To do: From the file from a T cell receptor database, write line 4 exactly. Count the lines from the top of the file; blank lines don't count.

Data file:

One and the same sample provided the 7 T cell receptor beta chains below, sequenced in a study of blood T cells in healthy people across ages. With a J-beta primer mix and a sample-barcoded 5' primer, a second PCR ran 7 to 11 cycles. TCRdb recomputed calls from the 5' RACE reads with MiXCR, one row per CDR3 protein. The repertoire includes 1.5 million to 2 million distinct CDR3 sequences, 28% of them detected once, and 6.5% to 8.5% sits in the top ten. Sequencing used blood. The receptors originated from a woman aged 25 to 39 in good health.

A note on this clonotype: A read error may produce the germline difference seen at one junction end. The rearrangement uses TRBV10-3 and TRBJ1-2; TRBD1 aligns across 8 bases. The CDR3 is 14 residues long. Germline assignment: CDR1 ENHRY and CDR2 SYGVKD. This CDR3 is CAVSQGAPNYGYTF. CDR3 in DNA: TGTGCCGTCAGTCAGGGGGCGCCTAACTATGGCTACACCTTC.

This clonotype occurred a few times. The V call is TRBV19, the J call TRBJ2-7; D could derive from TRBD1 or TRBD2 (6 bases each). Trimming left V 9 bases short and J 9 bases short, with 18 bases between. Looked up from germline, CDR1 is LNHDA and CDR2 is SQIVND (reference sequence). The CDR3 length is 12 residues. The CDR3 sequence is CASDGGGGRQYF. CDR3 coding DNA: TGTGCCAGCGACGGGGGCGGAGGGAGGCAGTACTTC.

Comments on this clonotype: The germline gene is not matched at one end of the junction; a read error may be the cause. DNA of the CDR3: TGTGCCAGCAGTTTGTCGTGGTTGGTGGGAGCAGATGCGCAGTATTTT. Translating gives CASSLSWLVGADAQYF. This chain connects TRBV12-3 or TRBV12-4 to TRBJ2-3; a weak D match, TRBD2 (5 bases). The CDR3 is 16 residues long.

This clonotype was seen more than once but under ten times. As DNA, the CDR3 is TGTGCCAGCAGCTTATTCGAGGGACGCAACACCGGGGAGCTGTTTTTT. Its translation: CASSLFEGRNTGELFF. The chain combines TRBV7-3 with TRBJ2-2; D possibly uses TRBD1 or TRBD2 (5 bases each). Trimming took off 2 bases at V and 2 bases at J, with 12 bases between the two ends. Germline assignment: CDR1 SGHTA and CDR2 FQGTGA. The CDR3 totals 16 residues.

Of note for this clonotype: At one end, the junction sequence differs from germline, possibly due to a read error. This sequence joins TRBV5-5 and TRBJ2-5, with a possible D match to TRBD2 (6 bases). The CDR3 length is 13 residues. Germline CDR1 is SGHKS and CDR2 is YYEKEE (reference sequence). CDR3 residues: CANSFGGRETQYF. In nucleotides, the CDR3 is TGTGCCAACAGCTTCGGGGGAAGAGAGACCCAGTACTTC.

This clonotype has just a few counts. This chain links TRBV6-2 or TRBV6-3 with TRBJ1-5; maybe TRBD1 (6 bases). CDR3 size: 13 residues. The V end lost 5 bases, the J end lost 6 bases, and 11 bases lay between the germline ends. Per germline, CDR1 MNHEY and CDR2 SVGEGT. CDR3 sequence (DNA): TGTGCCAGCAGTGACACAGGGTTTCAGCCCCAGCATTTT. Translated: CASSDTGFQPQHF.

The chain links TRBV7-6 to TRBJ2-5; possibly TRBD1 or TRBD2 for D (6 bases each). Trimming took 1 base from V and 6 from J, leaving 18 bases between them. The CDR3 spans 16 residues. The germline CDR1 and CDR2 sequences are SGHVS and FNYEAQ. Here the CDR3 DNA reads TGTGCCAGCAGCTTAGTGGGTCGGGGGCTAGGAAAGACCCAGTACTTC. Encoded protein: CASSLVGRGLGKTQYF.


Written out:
Comments on this clonotype: The germline gene is not matched at one end of the junction; a read error may be the cause. DNA of the CDR3: TGTGCCAGCAGTTTGTCGTGGTTGGTGGGAGCAGATGCGCAGTATTTT. Translating gives CASSLSWLVGADAQYF. This chain connects TRBV12-3 or TRBV12-4 to TRBJ2-3; a weak D match, TRBD2 (5 bases). The CDR3 is 16 residues long.